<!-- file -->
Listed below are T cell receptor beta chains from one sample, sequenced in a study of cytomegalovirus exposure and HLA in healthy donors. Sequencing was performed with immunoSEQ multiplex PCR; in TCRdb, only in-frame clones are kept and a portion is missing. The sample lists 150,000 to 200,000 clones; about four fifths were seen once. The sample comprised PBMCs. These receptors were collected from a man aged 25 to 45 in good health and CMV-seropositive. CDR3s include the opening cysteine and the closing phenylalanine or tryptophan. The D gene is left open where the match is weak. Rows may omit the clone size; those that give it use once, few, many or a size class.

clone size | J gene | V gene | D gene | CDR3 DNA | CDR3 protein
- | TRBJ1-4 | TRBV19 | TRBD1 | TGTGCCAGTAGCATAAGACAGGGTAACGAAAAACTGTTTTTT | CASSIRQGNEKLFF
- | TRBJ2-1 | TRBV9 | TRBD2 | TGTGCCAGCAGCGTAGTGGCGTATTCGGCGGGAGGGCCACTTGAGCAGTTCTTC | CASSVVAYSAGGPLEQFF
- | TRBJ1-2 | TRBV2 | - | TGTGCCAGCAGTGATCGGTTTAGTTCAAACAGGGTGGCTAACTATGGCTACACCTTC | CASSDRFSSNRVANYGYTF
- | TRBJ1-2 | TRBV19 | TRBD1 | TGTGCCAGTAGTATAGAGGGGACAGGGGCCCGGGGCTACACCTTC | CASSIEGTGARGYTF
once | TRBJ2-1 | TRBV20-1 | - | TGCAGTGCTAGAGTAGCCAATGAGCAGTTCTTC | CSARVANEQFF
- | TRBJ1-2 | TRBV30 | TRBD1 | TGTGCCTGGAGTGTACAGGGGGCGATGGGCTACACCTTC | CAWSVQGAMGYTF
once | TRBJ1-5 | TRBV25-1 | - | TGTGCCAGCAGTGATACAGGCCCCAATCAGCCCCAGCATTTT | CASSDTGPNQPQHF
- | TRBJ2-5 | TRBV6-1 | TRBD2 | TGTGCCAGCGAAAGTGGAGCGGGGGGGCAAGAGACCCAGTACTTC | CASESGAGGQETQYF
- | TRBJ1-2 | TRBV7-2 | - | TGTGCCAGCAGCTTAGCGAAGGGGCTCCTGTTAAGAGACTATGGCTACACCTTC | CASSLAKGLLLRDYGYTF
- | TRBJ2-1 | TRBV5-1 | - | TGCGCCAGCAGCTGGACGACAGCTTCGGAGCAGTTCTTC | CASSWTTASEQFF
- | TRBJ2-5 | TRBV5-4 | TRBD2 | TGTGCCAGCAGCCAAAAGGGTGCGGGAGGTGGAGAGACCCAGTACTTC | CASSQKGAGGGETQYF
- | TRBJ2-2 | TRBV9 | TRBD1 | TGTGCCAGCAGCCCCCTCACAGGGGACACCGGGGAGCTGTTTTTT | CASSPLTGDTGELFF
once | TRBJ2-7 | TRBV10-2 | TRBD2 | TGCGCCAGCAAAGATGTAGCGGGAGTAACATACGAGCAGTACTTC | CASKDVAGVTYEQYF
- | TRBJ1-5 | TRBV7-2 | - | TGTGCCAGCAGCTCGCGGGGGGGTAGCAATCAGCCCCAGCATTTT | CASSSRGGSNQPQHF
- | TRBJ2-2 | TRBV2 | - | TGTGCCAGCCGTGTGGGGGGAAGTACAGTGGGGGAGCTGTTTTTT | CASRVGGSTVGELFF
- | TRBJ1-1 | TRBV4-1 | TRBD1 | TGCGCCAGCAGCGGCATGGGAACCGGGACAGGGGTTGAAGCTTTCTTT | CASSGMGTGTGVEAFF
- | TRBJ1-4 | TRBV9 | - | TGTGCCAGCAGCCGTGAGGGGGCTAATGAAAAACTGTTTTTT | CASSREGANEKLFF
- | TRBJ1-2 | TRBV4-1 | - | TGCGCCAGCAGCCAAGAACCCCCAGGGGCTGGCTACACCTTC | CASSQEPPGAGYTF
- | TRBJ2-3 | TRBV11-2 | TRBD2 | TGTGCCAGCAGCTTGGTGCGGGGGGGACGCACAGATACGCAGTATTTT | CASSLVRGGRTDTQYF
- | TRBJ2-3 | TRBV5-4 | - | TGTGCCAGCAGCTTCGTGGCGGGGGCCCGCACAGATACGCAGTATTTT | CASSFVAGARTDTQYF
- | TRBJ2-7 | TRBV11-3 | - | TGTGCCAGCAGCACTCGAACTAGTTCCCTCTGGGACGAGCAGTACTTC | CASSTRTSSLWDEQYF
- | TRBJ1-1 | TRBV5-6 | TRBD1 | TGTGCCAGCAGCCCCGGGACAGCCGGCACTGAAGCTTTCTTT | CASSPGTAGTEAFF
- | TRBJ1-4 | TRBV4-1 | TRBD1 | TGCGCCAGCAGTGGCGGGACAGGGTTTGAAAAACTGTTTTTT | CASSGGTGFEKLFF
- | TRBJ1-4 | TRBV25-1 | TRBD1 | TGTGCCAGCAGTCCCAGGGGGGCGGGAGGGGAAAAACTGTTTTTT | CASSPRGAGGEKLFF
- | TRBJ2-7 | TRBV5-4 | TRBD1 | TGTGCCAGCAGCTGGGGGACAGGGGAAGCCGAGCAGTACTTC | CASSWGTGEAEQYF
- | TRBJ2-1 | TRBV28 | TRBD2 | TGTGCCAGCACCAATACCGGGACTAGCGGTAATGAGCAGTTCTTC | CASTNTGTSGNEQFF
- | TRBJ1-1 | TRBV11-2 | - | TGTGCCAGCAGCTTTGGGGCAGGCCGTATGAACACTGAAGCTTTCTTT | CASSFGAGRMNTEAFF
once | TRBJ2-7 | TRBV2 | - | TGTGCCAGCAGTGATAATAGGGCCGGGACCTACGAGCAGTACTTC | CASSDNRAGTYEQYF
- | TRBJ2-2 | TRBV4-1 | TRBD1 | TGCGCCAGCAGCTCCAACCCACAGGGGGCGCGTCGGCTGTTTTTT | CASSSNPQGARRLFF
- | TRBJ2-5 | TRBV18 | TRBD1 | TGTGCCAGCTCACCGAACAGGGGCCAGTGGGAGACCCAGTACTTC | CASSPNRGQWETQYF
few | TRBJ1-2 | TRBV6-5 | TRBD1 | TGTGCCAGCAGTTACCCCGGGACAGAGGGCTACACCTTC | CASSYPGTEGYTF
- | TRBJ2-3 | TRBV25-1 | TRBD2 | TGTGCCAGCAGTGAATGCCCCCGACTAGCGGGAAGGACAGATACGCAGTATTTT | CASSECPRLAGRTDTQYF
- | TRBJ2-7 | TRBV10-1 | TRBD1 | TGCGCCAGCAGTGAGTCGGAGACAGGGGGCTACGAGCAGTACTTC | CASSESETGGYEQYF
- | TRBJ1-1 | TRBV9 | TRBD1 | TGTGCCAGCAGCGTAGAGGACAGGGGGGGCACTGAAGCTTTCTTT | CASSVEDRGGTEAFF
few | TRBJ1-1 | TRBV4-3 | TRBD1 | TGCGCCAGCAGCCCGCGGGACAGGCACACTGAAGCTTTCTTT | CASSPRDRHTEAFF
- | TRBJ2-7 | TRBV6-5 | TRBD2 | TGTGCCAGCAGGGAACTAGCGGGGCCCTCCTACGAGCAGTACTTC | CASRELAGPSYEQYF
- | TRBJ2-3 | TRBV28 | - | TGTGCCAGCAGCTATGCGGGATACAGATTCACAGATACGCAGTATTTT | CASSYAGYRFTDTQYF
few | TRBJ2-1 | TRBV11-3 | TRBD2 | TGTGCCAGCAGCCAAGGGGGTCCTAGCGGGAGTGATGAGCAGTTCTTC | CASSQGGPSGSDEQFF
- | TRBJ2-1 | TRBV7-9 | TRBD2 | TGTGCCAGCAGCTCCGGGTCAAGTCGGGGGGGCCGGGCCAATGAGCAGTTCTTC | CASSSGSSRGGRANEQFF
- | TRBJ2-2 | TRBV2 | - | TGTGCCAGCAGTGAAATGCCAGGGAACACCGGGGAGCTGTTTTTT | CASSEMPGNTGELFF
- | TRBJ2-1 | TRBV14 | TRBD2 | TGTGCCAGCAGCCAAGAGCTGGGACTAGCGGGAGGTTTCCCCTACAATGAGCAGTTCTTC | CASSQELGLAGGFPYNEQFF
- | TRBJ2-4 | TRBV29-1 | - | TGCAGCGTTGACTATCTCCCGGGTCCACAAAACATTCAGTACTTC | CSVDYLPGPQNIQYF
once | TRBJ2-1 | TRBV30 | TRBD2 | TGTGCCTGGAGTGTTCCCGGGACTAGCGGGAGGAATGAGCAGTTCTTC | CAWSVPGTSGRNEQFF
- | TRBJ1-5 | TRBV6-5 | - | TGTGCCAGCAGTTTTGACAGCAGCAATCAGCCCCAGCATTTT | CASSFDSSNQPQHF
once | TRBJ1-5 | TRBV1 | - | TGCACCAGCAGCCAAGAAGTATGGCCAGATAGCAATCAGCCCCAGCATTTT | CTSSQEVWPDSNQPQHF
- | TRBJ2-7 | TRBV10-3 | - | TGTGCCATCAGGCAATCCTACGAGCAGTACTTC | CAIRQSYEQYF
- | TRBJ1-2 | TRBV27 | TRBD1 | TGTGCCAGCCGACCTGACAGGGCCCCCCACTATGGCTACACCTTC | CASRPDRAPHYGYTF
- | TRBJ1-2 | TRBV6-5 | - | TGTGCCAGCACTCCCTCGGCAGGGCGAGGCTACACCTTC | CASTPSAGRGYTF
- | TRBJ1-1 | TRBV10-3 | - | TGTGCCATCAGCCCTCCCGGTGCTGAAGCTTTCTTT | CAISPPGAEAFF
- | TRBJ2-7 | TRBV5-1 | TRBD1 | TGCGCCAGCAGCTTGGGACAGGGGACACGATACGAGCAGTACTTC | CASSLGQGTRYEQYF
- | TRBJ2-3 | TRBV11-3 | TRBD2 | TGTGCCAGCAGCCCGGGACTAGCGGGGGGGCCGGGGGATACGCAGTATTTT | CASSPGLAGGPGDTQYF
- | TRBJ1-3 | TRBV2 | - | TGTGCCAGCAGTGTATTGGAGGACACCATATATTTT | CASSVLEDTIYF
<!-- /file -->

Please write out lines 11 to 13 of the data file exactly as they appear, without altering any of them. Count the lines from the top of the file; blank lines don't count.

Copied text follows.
- | TRBJ1-2 | TRBV7-2 | - | TGTGCCAGCAGCTTAGCGAAGGGGCTCCTGTTAAGAGACTATGGCTACACCTTC | CASSLAKGLLLRDYGYTF
- | TRBJ2-1 | TRBV5-1 | - | TGCGCCAGCAGCTGGACGACAGCTTCGGAGCAGTTCTTC | CASSWTTASEQFF
- | TRBJ2-5 | TRBV5-4 | TRBD2 | TGTGCCAGCAGCCAAAAGGGTGCGGGAGGTGGAGAGACCCAGTACTTC | CASSQKGAGGGETQYF